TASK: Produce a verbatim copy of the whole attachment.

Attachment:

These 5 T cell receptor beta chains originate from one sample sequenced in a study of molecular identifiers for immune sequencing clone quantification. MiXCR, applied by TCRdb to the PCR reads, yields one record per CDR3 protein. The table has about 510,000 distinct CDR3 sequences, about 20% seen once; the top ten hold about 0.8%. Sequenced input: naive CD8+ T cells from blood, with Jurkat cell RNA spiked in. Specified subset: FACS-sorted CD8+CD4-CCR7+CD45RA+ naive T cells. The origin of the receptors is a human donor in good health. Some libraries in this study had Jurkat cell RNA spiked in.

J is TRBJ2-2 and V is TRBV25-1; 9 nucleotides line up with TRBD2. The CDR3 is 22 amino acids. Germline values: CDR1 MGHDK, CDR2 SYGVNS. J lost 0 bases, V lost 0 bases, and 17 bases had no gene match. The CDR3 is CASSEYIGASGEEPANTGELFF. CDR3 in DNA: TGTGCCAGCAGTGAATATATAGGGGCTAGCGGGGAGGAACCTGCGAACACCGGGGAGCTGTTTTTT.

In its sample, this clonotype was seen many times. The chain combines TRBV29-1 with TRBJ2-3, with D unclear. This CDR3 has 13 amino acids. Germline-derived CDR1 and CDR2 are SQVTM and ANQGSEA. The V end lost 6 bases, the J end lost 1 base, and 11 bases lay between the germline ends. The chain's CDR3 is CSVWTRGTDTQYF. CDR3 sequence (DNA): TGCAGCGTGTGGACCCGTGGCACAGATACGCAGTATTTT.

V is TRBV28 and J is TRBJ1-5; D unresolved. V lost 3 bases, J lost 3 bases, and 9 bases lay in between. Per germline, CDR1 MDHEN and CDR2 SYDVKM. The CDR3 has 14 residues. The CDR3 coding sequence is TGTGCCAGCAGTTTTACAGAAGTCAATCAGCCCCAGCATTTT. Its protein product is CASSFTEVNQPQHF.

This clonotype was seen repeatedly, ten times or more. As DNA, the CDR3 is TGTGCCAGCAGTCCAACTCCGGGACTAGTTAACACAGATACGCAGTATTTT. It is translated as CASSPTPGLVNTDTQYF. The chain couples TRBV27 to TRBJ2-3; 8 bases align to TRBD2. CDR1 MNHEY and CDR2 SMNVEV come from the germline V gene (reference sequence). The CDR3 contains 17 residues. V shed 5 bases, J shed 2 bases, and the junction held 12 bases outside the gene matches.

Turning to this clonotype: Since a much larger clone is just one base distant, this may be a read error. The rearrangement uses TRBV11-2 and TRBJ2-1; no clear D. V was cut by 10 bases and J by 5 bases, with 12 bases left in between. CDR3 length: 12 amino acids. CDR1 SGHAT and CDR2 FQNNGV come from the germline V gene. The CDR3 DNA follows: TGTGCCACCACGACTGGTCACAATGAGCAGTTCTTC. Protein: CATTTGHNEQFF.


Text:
These 5 T cell receptor beta chains originate from one sample sequenced in a study of molecular identifiers for immune sequencing clone quantification. MiXCR, applied by TCRdb to the PCR reads, yields one record per CDR3 protein. The table has about 510,000 distinct CDR3 sequences, about 20% seen once; the top ten hold about 0.8%. Sequenced input: naive CD8+ T cells from blood, with Jurkat cell RNA spiked in. Specified subset: FACS-sorted CD8+CD4-CCR7+CD45RA+ naive T cells. The origin of the receptors is a human donor in good health. Some libraries in this study had Jurkat cell RNA spiked in.

J is TRBJ2-2 and V is TRBV25-1; 9 nucleotides line up with TRBD2. The CDR3 is 22 amino acids. Germline values: CDR1 MGHDK, CDR2 SYGVNS. J lost 0 bases, V lost 0 bases, and 17 bases had no gene match. The CDR3 is CASSEYIGASGEEPANTGELFF. CDR3 in DNA: TGTGCCAGCAGTGAATATATAGGGGCTAGCGGGGAGGAACCTGCGAACACCGGGGAGCTGTTTTTT.

In its sample, this clonotype was seen many times. The chain combines TRBV29-1 with TRBJ2-3, with D unclear. This CDR3 has 13 amino acids. Germline-derived CDR1 and CDR2 are SQVTM and ANQGSEA. The V end lost 6 bases, the J end lost 1 base, and 11 bases lay between the germline ends. The chain's CDR3 is CSVWTRGTDTQYF. CDR3 sequence (DNA): TGCAGCGTGTGGACCCGTGGCACAGATACGCAGTATTTT.

V is TRBV28 and J is TRBJ1-5; D unresolved. V lost 3 bases, J lost 3 bases, and 9 bases lay in between. Per germline, CDR1 MDHEN and CDR2 SYDVKM. The CDR3 has 14 residues. The CDR3 coding sequence is TGTGCCAGCAGTTTTACAGAAGTCAATCAGCCCCAGCATTTT. Its protein product is CASSFTEVNQPQHF.

This clonotype was seen repeatedly, ten times or more. As DNA, the CDR3 is TGTGCCAGCAGTCCAACTCCGGGACTAGTTAACACAGATACGCAGTATTTT. It is translated as CASSPTPGLVNTDTQYF. The chain couples TRBV27 to TRBJ2-3; 8 bases align to TRBD2. CDR1 MNHEY and CDR2 SMNVEV come from the germline V gene (reference sequence). The CDR3 contains 17 residues. V shed 5 bases, J shed 2 bases, and the junction held 12 bases outside the gene matches.

Turning to this clonotype: Since a much larger clone is just one base distant, this may be a read error. The rearrangement uses TRBV11-2 and TRBJ2-1; no clear D. V was cut by 10 bases and J by 5 bases, with 12 bases left in between. CDR3 length: 12 amino acids. CDR1 SGHAT and CDR2 FQNNGV come from the germline V gene. The CDR3 DNA follows: TGTGCCACCACGACTGGTCACAATGAGCAGTTCTTC. Protein: CATTTGHNEQFF.